US Racing to Meet Withdrawal Deadline
The evacuation could soon become a terrorist target.
While I was drawn in by the misleading headline, “US military gives Biden a deadline to decide on extending Afghanistan evacuations,” the actual report from CNN‘s Nicole Gaouette, Barbara Starr, Jennifer Hansler and Kylie Atwood is more interesting than a minor civil-military relations crisis.
The US military is advising President Joe Biden that he must decide by Tuesday whether to extend the evacuation in Afghanistan beyond August 31, according to a defense official directly familiar with the discussions, though Biden has yet to make a decision.
Military advisers have told the White House that the decision must be made by Tuesday in order to have enough time to withdraw the 5,800 troops currently on the ground, as well as their equipment and weapons. If the President agrees, the military anticipates “a few more days” of trying to evacuate as many people as possible before the drawdown of US forces begins, possibly at the end of this week.
So, no, the brass isn’t giving the commander-in-chief a “deadline” to make a decision but rather telling him that they’ll need to start drawing down the forces necessary to support an extended mission today. To the extent that we still need to get more folks out, why the dithering? It turns out that there are real concerns about force protection.
As of Monday, Biden was still deciding whether to extend the deadline for removing all US troops, CNN has learned. Several of the President’s advisers have advised against an extension, citing the security situation on the ground. Officials have spent recent days monitoring potential terrorist threats, citing “persistent” and credible information that the chaotic situation outside the airfield has created a target for ISIS-K and other organizations.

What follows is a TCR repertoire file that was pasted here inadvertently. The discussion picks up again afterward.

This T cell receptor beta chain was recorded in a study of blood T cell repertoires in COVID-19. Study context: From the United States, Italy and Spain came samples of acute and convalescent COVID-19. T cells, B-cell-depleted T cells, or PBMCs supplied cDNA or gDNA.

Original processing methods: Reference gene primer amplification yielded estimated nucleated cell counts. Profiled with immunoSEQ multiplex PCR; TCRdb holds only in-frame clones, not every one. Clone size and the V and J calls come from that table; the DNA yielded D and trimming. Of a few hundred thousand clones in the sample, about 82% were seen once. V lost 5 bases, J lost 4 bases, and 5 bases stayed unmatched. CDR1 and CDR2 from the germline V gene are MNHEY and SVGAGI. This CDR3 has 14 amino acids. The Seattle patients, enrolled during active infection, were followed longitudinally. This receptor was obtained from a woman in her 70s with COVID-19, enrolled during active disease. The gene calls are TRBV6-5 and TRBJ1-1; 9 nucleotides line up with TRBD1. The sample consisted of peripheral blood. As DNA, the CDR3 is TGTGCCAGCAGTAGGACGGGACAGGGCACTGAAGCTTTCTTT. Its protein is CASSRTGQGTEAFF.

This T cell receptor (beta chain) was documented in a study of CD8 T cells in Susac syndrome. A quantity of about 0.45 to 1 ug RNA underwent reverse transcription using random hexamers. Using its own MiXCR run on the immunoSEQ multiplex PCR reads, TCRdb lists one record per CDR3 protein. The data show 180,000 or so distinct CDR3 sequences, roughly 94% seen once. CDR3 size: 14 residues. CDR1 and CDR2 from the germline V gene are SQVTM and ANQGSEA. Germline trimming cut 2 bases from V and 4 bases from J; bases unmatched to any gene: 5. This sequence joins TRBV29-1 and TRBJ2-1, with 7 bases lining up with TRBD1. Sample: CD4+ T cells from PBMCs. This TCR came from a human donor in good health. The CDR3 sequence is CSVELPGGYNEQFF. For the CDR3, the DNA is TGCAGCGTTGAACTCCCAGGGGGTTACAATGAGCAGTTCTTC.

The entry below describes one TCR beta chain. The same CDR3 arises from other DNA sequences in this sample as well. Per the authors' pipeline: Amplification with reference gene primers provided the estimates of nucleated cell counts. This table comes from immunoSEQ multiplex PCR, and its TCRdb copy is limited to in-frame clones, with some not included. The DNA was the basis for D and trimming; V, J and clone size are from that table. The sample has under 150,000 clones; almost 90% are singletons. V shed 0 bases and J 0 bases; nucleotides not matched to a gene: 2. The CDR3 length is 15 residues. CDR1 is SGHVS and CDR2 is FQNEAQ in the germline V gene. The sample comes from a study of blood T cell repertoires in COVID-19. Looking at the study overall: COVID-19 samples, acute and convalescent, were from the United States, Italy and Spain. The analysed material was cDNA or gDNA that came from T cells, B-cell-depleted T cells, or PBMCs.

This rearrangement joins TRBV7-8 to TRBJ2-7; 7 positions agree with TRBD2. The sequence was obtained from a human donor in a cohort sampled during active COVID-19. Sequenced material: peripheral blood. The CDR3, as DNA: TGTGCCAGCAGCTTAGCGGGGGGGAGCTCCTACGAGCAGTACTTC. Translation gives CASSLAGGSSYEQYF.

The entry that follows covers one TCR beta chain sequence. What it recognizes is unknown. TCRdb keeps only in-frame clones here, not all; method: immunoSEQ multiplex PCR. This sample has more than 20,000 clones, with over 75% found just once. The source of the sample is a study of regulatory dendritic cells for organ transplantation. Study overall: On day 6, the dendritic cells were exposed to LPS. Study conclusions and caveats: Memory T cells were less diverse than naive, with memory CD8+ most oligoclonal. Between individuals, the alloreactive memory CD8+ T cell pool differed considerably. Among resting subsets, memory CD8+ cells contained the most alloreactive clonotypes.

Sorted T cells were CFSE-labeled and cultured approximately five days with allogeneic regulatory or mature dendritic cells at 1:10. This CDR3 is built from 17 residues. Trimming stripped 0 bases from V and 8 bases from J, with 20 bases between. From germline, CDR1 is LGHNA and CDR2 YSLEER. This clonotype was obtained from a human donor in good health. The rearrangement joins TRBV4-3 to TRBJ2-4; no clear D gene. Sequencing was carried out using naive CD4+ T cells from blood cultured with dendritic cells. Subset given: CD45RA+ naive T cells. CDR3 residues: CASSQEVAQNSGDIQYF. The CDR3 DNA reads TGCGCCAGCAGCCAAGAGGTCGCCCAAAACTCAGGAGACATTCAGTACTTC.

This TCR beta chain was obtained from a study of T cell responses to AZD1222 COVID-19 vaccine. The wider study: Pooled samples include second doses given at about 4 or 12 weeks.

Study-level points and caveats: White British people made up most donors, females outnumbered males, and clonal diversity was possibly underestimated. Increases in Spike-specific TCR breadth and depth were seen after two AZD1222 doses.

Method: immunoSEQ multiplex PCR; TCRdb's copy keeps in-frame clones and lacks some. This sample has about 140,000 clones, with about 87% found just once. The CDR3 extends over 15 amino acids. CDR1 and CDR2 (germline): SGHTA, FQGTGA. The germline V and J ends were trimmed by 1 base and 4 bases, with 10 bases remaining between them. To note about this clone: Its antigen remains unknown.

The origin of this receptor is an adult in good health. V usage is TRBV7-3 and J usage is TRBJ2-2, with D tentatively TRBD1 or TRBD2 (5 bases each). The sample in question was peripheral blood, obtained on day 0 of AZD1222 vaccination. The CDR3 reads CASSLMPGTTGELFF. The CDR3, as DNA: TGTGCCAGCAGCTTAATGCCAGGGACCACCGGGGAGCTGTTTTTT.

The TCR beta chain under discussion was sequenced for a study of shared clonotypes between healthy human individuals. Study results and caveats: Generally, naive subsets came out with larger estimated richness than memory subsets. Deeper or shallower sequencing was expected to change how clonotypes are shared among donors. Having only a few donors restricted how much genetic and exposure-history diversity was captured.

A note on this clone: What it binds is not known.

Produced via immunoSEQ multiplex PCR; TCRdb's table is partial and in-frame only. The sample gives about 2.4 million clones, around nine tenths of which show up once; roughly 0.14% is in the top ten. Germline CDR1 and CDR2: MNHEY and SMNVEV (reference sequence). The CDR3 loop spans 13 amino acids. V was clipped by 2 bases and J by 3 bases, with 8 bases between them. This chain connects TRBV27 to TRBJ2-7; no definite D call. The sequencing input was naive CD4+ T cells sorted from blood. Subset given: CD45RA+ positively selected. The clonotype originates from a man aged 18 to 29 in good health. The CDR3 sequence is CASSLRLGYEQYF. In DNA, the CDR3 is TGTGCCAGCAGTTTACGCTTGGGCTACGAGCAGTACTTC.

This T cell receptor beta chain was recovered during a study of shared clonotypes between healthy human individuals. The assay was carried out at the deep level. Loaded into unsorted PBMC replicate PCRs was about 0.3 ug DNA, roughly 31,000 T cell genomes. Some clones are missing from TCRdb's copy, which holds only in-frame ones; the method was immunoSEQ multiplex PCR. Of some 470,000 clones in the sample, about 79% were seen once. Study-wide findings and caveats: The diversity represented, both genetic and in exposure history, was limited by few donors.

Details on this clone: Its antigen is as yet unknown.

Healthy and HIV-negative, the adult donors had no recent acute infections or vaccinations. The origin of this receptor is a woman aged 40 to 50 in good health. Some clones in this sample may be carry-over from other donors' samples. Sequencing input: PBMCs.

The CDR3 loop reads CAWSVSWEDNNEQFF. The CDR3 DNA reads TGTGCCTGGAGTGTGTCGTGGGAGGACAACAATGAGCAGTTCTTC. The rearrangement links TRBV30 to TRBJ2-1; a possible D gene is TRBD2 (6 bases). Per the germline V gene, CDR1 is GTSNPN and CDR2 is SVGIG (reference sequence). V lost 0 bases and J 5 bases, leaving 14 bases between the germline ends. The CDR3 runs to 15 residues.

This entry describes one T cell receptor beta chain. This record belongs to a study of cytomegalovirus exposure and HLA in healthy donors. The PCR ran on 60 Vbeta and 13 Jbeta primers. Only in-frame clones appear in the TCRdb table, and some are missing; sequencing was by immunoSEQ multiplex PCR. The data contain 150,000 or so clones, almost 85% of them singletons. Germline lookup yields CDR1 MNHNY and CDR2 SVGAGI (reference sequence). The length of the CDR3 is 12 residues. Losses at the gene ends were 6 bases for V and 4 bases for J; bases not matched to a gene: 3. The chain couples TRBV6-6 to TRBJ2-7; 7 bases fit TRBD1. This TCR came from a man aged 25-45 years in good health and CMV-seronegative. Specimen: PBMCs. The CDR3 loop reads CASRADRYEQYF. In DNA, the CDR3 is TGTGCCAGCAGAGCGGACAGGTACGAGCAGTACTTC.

Who are these “ISIS-K” people? The NYT’s Eric Schmit is glad you asked.
President Biden’s national security adviser warned on Sunday that the threat of a terrorist attack by the Islamic State posed a serious danger to the administration’s evacuation of thousands of Americans and Afghan allies from the international airport in Kabul.
“The threat is real. It is acute. It is persistent. And it is something that we are focused on with every tool in our arsenal,” Jake Sullivan, the national security adviser, said on CNN’s “State of the Union.”
Neither Mr. Sullivan nor other senior American military or intelligence officials provided details about the threats or their specificity. Current and former officials say, however, that they range from a missile attack against a transport plane taking off or landing at Hamid Karzai International Airport to a bomb-laden truck or suicide bombers infiltrating the crowd outside the airport.
Mr. Biden said on Friday that U.S. military and counterterrorism officials were closely watching for threatened ISIS attacks, noting that thousands of prisoners had been released in Kabul and other locations. While the Taliban is unlikely to have consciously let out the Islamic State fighters, the chaos in Afghanistan in recent weeks allowed all manner of prisoners to be freed from custody, including the Taliban’s enemies.